The Democrats are just being Democrats and demanding that everything be shut down.
The Republicans, on the other hand, are playing this “Democrats are the real X” game, and telling the pollsters that they think Democrats are doing bad things.
With the Biden administration’s efforts to vaccinate Americans hitting a brick wall and the delta variant wreaking havoc nationwide, lawmakers in recent weeks have increasingly pointed fingers at social media companies for allowing COVID-19 misinformation to spread on their platforms.
New Morning Consult polling suggests that much of the public agrees that social media plays a role in halting progress toward a true post-pandemic existence — and nearly two-thirds back legislation that would punish the platforms that enable such misinformation to proliferate.
Sixty-three percent of adults said they’d support a federal bill holding internet platforms responsible if content generated by their users and other third parties spread misinformation about COVID-19 vaccines and public health emergencies, including 78 percent of Democrats, 57 percent of independents and 52 percent of Republicans.
By contrast, just over 1 in 5 adults — including 12 percent of Democrats, 23 percent of independents and 32 percent of Republicans — said they were against holding platforms accountable for the spread of misinformation amid public health crises. The share of those who didn’t know or had no opinion ranged from 10 percent (Democrats) to 21 percent (independents).
The poll of 2,201 U.S. adults was conducted July 23-25, just days after Sen. Amy Klobuchar (D-Minn.) introduced legislation that would revoke Section 230 liability protections for internet companies that fail to crack down on the dissemination of misinformation during public health emergencies, though the survey did not reference Klobuchar or Section 230 specifically. The poll has a margin of error of 2 percentage points.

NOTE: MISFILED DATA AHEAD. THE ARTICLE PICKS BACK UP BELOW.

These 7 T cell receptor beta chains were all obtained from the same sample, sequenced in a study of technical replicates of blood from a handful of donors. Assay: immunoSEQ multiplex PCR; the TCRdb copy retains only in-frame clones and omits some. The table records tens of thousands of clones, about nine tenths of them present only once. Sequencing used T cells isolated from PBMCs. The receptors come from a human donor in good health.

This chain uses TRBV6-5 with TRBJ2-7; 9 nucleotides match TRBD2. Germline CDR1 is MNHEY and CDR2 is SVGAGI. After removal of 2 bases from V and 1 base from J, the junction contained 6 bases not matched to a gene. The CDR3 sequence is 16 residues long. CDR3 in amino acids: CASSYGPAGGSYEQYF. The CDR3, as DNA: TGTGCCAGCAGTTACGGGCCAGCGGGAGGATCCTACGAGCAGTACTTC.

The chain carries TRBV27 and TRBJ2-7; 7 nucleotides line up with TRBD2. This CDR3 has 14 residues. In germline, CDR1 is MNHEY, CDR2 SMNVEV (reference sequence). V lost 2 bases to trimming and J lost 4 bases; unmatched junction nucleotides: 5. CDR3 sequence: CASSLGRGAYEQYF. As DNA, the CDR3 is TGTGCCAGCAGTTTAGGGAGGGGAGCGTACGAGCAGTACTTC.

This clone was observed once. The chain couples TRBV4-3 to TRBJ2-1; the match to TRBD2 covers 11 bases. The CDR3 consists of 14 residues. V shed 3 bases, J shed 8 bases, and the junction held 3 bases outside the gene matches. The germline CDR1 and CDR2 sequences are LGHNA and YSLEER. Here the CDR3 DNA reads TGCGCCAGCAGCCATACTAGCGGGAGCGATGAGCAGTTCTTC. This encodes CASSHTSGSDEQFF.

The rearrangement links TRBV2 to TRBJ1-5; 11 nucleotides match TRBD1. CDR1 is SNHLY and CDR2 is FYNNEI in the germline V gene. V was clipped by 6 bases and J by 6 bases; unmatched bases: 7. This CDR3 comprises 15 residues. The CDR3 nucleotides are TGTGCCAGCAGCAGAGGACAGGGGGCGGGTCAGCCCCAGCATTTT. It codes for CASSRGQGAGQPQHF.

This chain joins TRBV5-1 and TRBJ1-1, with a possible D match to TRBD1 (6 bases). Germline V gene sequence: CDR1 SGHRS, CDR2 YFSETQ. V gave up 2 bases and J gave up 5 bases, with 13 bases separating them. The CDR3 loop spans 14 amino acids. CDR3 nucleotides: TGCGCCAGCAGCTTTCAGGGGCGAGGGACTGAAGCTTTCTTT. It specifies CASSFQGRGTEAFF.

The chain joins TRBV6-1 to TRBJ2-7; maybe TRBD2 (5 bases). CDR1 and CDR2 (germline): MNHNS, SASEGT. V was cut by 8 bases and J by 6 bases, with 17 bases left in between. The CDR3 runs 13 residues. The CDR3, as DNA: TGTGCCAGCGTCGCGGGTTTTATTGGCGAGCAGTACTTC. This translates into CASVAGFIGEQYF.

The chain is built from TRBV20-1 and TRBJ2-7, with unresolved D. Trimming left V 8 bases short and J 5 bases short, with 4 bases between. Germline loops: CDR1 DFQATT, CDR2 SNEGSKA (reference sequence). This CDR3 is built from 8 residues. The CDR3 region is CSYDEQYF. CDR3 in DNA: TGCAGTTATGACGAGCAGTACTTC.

Last week, Amy Klobuchar introduced a bill that would strip Facebook of its immunity from lawsuits under Section 230 of the Communications Decency Act if it algorithmically promotes health misinformation during a health crisis. https://t.co/NzMyusEtUm
— Brookings Institution (@BrookingsInst) July 28, 2021
When respondents were asked whom they think is most responsible for controlling the spread of false information about the coronavirus on platforms, 27 percent pointed fingers at social media companies — a 4-point rise from a March 2020 survey. Thirty-four percent of adults blamed the users who originally posted false information, virtually unchanged from the poll taken 16 months ago.
On vaccine misinformation specifically, the problem appears to be centered on a small group of prolific posters: A recent Center for Countering Digital Hate report found that 12 individuals — dubbed the “Disinformation Dozen” — were responsible for 65 percent of anti-vaccine content on social media platforms, including up to 73 percent on Facebook Inc.
Thirty-five percent of adults said they think social media companies are doing a “poor” job when it comes to preventing the spread of false information about coronavirus vaccines on their platforms, while 27 percent said the performance of companies is just “fair.”
We’ll just have to wait and see how demonizing the left as “anti-vaxx” works for the right-wing.The pressure on social media companies from Capitol Hill to do a better job of policing anti-vaccine content is likely to ramp up as the Biden administration considers mandates and other avenues to meet its vaccination goals.
And as Facebook and other social media companies point to “authoritative” vaccine information as a means to drown out false content, lawmakers can note one last data point in arguing their case for stricter moderation: Just 10 percent of Americans believe that false or misleading information about the coronavirus that is posted online should not be removed.
The “Dems are the real racists” thing worked great, so let’s just hope this project goes the same way.
Having now read Klobuchar's new bill re: Section 230, I have no clue what the point is. It targets content that is 1A protected anyway. And if liability fears do reach site operators, the only safe solution is to just ban all discussion of the health emergency.
— Bob, agent of Hydra (@dman4835) July 24, 2021
This is especially true when you create liability around a category of speech as broad as "public health info," when we know guidance can change quickly. If this law was on the books a year ago could FB be sued for amplifying a NYT article about how you don't need to wear a mask?
— Evan Greer (@evan_greer) July 22, 2021